Strengths Coaching Blog

Friday, October 27, 2017

Strengths and Values: A Testimony to the Importance of Talking Values with the Ones You Love

By Austin Suellentrop


Family walking through a meadowSophomore year in high school. Fifteen years old. The homecoming dance is coming up and my friends are starting to make plans. Who do I ask? 

The bright smile, welcoming attitude and positive energy she exudes is contagious — of course I’m going to ask that girl

I walk up to her locker without a single word of what I am going to say planned out; I’ll figure that out when I get there. You see, no matter how much I practiced, I never really knew what would come out of my mouth and yet, somehow, things usually seemed to work out.

Fast-forward 18 years. Married, three kids, several career changes and a lot of laughs later, that girl and I are still the same kids we were in the high school hallway at heart. We have spent many evenings telling stories about that sophomore homecoming dance. In fact, telling stories is one of our favorite things to do. She remains steadfast that we went as “friends;” I hold true to the thought that it was our first real date, even if we did have a third friend drive us around all night.


The very qualities I fell in love with in my wife, Janna, in high school are still what attract me to her today. Many years ago I dubbed her the “Humane Society for People,” and gave her the catch phrase, “If she won’t take you in, you have no chance.” She has always seen the best in people, picturing the best version of them in her mind — even if they had given up on themselves long ago.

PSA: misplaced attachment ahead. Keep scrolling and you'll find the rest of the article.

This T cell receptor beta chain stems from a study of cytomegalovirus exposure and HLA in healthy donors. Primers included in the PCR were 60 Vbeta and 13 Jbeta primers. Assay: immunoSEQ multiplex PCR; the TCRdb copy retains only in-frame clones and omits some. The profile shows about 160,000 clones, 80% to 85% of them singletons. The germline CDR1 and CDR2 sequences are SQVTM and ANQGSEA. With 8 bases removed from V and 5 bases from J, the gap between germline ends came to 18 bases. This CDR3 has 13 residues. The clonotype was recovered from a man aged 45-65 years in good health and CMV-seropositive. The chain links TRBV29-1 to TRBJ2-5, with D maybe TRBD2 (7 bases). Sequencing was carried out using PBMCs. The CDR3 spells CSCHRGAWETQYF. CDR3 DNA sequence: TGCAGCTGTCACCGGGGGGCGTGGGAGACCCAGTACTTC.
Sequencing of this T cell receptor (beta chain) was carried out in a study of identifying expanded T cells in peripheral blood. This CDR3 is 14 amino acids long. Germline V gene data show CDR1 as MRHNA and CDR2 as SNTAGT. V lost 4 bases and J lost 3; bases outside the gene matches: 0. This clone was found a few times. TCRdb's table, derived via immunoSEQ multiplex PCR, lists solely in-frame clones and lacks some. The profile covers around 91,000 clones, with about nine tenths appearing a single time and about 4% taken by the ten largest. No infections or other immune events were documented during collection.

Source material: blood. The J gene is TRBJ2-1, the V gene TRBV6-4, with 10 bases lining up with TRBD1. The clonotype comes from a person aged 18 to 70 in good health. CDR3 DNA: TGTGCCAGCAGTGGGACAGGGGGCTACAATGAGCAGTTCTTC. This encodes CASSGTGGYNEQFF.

When in social situations, Janna is at her best. She can smile, win a crowd over in a matter of minutes, crack the perfect corny joke, or hop on stage and sing a killer rendition of “Bohemian Rhapsody” if you dare to do karaoke with her. She is the person who unites groups of people, and is often seen as the glue that holds friendships together. As her partner and a parent, I’ve seen these same things in her every day. She is excited to meet other parents, invite them to our house and officially add them to our circle. This is her natural behavior, her element. These things are timeless — they are her talents in action.

Don’t get me wrong, we have both changed a lot over the past 18 years. We are more educated (with four college degrees between the two of us), more seasoned (we’ve each left jobs we hated) and have experienced the painful process of losing friends and family we love. There is no question these experiences have a lasting impact on who we are as people. They do not, however, change our natural talents. What they do change is how our talents show up in what we believe is important; our personal values.

As we’ve grown, matured and experienced all that life has brought our way, our values have changed. But when was the last time we actually talked about this? More importantly, how do we go about talking about something as hard to explain as our values?

Having helped some of my clients explore the connection between their strengths and values, I approached this critical conversation with my wife with a genuine curiosity. I was excited to learn how her filter and mine had shifted over time. I turned to my trusted toolkit and I followed a few simple steps:

1) Using the values cards, we each sorted the deck into two piles: non-negotiable and situational.

2) We chose to focus on the non-negotiable pile, challenging ourselves to narrow it down to our five individual core values. 

This process alone was worth the time invested in the activity. We honestly could have stopped there and it would have been a great evening together. 

3) We then proceeded to connect our talents to our values by discussing a few of simple questions:

      - How do you see your partner’s themes contribute to bringing a particular value to life?
      - What does it look like when you are actively supporting all of your partner’s values?
      - How do our collective values align to the culture we are trying to create for our family?
      - What talents do I have that can support my partner’s values more effectively?